The average white male in the western world will not bother to think of the troubles of a black Muslim woman might face. She's just one of "them," those who are different and overlooked. Women are not just women, they are not-men. Black is not just black, it's not-white. Muslim is not just Muslim, it's not-Christian. It wouldn't make much of a difference if it were a Chinese woman who was also Buddhist. It's all overlooked in favour of simplification. 

I guess what I'm trying to get to is that I feel like a minority, in a way, because I am fascinated by all the ways I'm different from other people and keep wanting to learn more about it. However, it doesn't really take being a minority for this to be true, or we'd be stuck in the eternal damnation that is perpetuated ignorance. I consider them my friends and that's enough reason to care about them.


friend /frend/
A person you know well and enjoy being with, but is usually not in your family.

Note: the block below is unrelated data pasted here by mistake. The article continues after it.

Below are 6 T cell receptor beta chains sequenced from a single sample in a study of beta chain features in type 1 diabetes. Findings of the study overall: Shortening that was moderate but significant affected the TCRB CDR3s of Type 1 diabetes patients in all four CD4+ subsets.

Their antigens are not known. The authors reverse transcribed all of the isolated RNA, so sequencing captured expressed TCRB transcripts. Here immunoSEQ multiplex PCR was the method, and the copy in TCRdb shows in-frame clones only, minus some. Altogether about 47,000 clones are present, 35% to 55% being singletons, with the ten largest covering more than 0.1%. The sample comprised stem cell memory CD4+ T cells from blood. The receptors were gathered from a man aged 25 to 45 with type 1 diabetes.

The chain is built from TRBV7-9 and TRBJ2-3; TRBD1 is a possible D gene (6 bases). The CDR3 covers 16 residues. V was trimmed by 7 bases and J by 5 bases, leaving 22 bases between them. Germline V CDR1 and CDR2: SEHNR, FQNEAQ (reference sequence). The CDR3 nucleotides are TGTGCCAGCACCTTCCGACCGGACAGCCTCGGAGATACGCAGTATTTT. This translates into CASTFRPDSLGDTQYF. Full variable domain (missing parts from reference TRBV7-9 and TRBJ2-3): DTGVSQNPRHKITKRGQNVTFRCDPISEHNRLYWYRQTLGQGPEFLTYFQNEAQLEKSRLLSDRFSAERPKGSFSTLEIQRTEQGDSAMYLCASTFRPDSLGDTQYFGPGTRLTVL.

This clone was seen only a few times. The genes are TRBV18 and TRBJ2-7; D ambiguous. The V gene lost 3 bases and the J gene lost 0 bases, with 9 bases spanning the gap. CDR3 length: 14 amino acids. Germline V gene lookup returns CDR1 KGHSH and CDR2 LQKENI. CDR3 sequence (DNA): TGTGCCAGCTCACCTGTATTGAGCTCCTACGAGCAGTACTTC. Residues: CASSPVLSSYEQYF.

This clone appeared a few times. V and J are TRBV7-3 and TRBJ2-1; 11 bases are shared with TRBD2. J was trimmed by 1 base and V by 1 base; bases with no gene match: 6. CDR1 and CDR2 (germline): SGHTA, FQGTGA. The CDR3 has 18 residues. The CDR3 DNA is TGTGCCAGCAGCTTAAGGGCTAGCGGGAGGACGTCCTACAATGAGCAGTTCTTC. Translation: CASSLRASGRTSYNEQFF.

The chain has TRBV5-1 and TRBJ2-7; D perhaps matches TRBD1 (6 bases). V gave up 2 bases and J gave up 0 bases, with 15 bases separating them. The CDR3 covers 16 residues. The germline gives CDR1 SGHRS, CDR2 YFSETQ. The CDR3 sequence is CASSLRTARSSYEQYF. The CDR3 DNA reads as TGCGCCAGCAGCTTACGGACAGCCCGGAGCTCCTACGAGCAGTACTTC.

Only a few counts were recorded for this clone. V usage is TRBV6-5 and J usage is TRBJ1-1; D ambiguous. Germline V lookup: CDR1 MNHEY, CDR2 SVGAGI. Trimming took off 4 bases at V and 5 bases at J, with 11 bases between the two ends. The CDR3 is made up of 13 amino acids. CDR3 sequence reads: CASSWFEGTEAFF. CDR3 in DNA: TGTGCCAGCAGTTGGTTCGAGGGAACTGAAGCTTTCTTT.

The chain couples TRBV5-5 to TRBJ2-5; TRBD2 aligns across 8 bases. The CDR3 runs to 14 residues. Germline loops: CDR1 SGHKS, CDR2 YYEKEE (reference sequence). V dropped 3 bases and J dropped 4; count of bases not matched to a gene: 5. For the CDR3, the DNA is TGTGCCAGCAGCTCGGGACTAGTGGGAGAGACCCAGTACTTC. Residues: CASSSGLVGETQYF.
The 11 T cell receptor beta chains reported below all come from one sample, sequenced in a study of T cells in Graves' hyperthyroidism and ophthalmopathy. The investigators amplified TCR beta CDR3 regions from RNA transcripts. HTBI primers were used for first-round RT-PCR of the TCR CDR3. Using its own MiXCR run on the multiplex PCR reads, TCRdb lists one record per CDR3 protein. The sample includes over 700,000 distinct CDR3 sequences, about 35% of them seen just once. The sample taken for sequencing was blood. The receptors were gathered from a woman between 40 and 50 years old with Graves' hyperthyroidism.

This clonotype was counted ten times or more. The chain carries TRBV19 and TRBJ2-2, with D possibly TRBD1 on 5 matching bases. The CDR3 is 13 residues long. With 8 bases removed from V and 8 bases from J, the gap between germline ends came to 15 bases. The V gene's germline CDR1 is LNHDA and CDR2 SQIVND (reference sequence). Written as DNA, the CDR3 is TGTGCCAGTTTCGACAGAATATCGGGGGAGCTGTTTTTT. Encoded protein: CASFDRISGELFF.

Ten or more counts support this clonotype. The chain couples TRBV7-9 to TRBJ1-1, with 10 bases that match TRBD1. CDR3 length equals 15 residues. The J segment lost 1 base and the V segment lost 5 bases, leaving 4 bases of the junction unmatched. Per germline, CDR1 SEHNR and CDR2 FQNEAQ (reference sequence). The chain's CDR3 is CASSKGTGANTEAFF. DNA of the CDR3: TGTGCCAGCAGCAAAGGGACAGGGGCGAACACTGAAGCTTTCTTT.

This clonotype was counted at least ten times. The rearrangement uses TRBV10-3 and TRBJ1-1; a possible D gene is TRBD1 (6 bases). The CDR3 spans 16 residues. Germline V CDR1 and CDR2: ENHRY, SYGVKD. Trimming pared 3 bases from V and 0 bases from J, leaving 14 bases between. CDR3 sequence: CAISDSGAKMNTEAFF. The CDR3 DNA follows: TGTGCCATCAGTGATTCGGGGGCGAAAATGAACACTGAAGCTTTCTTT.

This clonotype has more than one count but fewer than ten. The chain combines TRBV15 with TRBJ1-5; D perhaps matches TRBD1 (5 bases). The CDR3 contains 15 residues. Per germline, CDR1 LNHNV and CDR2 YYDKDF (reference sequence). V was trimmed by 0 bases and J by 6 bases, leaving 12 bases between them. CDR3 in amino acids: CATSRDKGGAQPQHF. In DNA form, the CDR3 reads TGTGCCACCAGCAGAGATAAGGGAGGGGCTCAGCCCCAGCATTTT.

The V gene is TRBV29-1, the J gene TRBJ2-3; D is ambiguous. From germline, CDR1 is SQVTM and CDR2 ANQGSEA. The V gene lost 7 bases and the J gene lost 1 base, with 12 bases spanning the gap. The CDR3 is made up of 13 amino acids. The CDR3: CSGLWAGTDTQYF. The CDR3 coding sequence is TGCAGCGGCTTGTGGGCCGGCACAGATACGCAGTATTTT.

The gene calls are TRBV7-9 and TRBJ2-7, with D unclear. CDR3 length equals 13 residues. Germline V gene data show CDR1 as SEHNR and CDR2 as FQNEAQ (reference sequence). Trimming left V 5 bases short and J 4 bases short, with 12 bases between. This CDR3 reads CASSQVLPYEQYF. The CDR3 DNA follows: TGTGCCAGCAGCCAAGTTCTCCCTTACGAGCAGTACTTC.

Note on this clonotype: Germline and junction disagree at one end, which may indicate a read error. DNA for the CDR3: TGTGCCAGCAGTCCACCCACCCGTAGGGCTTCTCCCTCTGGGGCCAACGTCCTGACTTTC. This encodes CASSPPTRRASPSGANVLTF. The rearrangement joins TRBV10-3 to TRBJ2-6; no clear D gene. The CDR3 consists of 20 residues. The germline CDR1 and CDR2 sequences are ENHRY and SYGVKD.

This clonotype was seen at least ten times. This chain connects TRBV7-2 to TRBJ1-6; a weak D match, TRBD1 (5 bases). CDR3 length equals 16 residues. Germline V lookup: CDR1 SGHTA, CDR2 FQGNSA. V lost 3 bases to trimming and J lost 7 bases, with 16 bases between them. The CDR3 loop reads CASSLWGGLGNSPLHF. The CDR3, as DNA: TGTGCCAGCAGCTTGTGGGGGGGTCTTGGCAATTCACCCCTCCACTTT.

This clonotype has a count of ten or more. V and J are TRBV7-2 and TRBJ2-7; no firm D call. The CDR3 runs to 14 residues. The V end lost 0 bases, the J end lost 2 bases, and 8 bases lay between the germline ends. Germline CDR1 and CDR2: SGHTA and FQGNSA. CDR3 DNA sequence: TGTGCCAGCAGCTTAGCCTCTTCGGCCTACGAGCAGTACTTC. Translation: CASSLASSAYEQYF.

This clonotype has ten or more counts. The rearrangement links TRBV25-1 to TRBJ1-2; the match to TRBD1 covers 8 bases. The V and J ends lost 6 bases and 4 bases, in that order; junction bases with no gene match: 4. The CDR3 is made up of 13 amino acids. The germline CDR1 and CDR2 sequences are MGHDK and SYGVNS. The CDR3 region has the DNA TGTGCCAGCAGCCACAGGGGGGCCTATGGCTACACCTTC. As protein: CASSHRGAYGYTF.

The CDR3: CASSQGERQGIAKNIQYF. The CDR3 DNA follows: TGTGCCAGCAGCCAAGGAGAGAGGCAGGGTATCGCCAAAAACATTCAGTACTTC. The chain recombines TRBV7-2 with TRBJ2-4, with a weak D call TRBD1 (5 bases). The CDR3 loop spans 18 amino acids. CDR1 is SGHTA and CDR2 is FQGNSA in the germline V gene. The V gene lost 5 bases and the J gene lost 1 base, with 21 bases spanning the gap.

I would therefore like to encourage curiosity and a passion for knowledge through interest in one's self extended to interest in ohters. I don't mean to say "we are all special" in that awful, trite way so often encouraged among children who will grow up thinking life is unfair when no one gives them special treatment. I mean we are all different or should struggle to be different because, who needs more of what's already there? Nature certainly doesn't (hello, evolution!) and everything that has ever happened has happened through change, which is not possible without some form of conflict, but conflict necessitates two or more different sides. And now I think I've come full circle. 

To embrace being different and to want to learn more about it drives knowledge. Actually wanting to act upon that knowledge is what drives progress. And willingness to act from the side of any minority is exposing oneself to suffering, so it takes passion. But it's hard to be passionate about just anyone, and some form of affection is needed. The lowest level relationship required for that kind of affection is friendship. 

And so I suppose I end with Plato: in an ideal world, we'd all have the heart of a philosopher.